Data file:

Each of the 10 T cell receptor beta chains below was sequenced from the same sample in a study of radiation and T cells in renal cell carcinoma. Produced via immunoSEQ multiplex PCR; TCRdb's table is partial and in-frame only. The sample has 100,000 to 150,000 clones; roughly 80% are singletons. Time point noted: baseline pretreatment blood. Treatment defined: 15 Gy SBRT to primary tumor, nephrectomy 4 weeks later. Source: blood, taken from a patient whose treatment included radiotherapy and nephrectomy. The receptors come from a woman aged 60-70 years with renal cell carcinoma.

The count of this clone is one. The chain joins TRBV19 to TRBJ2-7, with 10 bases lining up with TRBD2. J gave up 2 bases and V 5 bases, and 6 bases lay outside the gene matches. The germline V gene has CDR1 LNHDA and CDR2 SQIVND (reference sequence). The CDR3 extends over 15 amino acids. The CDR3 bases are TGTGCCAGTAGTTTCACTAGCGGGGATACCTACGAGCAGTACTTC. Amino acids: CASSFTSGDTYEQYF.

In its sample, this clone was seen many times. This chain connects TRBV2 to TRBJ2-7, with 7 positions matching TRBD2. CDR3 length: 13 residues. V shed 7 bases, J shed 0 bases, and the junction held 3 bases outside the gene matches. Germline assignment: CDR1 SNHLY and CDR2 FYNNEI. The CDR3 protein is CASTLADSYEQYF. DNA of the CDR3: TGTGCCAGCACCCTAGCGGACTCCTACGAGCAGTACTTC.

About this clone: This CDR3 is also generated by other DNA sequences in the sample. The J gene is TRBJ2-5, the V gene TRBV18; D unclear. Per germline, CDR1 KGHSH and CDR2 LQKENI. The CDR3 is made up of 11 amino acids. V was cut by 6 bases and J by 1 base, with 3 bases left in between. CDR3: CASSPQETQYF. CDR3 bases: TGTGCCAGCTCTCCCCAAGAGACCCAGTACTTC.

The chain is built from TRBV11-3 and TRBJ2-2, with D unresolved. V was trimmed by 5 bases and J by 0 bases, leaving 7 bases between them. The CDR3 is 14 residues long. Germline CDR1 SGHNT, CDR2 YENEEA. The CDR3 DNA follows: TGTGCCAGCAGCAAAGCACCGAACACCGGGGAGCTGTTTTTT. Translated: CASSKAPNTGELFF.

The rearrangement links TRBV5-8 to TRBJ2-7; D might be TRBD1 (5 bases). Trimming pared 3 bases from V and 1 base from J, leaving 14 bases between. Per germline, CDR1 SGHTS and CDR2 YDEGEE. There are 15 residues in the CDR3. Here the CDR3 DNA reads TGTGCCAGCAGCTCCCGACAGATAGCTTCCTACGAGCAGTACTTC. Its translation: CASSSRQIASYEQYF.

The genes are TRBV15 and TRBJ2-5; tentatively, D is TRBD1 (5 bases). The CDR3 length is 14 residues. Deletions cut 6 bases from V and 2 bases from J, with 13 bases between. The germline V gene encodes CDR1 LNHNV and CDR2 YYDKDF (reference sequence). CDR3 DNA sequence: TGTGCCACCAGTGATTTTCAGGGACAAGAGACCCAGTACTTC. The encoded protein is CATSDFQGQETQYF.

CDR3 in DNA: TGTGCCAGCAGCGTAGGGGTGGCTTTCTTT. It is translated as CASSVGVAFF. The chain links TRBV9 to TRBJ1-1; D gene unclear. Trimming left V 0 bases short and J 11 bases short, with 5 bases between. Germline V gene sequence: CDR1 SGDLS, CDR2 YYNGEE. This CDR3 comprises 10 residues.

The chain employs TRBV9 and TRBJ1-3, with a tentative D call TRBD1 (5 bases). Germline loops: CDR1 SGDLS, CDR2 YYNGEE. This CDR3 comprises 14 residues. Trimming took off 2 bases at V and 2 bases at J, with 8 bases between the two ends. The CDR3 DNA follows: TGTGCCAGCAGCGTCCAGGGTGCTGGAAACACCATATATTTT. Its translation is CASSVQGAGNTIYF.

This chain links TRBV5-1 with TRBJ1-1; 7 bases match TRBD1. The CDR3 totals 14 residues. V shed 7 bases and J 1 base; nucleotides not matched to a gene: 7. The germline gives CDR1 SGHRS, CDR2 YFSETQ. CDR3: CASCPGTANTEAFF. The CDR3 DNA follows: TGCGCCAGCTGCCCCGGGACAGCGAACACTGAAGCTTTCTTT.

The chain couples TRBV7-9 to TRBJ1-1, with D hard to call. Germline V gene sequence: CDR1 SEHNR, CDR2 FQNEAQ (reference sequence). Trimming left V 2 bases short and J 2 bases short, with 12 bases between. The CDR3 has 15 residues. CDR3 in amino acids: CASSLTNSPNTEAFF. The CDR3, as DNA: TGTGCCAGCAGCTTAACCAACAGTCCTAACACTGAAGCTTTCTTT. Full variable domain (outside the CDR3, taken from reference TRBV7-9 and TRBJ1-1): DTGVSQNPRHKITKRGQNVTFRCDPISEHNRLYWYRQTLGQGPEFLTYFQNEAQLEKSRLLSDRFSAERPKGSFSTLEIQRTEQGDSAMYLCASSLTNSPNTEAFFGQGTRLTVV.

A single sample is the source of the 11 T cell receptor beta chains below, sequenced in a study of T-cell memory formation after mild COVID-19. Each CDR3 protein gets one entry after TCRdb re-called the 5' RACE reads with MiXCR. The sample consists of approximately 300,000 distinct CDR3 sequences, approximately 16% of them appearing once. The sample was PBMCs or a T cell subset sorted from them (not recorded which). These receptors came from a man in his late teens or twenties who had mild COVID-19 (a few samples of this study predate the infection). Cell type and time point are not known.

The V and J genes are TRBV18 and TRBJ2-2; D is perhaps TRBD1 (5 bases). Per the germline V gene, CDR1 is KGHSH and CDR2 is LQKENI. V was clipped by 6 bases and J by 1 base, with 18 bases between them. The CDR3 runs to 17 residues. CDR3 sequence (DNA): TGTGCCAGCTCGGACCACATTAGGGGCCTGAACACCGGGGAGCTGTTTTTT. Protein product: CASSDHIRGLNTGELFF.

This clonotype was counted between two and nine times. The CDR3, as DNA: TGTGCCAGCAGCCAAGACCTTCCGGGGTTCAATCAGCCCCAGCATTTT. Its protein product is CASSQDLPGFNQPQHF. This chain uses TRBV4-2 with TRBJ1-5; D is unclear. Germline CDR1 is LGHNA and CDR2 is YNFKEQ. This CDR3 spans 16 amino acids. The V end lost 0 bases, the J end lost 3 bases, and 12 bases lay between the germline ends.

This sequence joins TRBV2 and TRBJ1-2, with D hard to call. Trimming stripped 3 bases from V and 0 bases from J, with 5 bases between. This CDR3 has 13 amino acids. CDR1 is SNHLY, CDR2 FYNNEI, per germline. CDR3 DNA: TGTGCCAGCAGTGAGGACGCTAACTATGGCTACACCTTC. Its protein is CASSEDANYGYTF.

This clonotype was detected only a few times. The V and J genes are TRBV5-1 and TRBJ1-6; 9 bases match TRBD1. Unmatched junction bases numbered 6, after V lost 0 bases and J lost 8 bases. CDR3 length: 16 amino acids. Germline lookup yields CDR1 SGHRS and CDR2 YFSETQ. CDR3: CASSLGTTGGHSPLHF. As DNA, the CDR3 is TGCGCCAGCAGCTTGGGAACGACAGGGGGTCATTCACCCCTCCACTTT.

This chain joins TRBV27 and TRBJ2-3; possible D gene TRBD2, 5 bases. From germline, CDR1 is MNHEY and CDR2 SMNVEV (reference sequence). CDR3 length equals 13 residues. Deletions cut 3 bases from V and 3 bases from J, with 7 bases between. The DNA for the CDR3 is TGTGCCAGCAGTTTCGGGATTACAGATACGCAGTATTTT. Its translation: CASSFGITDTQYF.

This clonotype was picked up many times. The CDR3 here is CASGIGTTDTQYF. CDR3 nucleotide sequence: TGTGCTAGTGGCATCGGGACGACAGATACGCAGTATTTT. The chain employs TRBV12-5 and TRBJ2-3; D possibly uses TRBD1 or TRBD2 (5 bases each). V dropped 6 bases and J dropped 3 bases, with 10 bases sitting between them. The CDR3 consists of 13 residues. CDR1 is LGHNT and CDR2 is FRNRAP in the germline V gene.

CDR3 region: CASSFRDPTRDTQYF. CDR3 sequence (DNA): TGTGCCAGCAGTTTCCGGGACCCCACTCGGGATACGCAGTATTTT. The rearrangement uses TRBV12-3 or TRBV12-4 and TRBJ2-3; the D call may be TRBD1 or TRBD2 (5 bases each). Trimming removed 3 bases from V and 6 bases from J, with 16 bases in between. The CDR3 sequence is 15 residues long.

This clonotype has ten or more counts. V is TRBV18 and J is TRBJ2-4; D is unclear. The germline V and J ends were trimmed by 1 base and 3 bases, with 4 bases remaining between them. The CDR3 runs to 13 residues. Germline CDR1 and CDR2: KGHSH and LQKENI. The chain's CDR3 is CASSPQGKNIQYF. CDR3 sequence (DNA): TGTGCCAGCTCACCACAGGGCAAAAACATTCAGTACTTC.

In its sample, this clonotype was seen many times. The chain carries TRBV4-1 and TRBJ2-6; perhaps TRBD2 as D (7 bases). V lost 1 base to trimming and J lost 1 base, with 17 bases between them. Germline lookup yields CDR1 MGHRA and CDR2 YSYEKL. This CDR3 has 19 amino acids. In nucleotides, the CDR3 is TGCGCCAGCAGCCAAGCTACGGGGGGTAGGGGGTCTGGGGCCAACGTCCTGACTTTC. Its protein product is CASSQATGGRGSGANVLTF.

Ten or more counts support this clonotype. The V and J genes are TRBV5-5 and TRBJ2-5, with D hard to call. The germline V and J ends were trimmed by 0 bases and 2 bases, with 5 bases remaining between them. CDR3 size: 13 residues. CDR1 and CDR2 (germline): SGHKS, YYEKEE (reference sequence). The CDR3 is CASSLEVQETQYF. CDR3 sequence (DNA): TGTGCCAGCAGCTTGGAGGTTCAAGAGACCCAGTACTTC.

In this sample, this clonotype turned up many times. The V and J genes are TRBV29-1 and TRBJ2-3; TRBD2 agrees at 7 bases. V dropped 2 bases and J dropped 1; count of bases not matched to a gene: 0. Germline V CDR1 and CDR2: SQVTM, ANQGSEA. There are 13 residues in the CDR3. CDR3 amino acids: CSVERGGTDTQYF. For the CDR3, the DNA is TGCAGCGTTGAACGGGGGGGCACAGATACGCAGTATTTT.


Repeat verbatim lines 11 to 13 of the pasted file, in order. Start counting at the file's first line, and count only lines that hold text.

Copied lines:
The chain couples TRBV7-9 to TRBJ1-1, with D hard to call. Germline V gene sequence: CDR1 SEHNR, CDR2 FQNEAQ (reference sequence). Trimming left V 2 bases short and J 2 bases short, with 12 bases between. The CDR3 has 15 residues. CDR3 in amino acids: CASSLTNSPNTEAFF. The CDR3, as DNA: TGTGCCAGCAGCTTAACCAACAGTCCTAACACTGAAGCTTTCTTT. Full variable domain (outside the CDR3, taken from reference TRBV7-9 and TRBJ1-1): DTGVSQNPRHKITKRGQNVTFRCDPISEHNRLYWYRQTLGQGPEFLTYFQNEAQLEKSRLLSDRFSAERPKGSFSTLEIQRTEQGDSAMYLCASSLTNSPNTEAFFGQGTRLTVV.

A single sample is the source of the 11 T cell receptor beta chains below, sequenced in a study of T-cell memory formation after mild COVID-19. Each CDR3 protein gets one entry after TCRdb re-called the 5' RACE reads with MiXCR. The sample consists of approximately 300,000 distinct CDR3 sequences, approximately 16% of them appearing once. The sample was PBMCs or a T cell subset sorted from them (not recorded which). These receptors came from a man in his late teens or twenties who had mild COVID-19 (a few samples of this study predate the infection). Cell type and time point are not known.

The V and J genes are TRBV18 and TRBJ2-2; D is perhaps TRBD1 (5 bases). Per the germline V gene, CDR1 is KGHSH and CDR2 is LQKENI. V was clipped by 6 bases and J by 1 base, with 18 bases between them. The CDR3 runs to 17 residues. CDR3 sequence (DNA): TGTGCCAGCTCGGACCACATTAGGGGCCTGAACACCGGGGAGCTGTTTTTT. Protein product: CASSDHIRGLNTGELFF.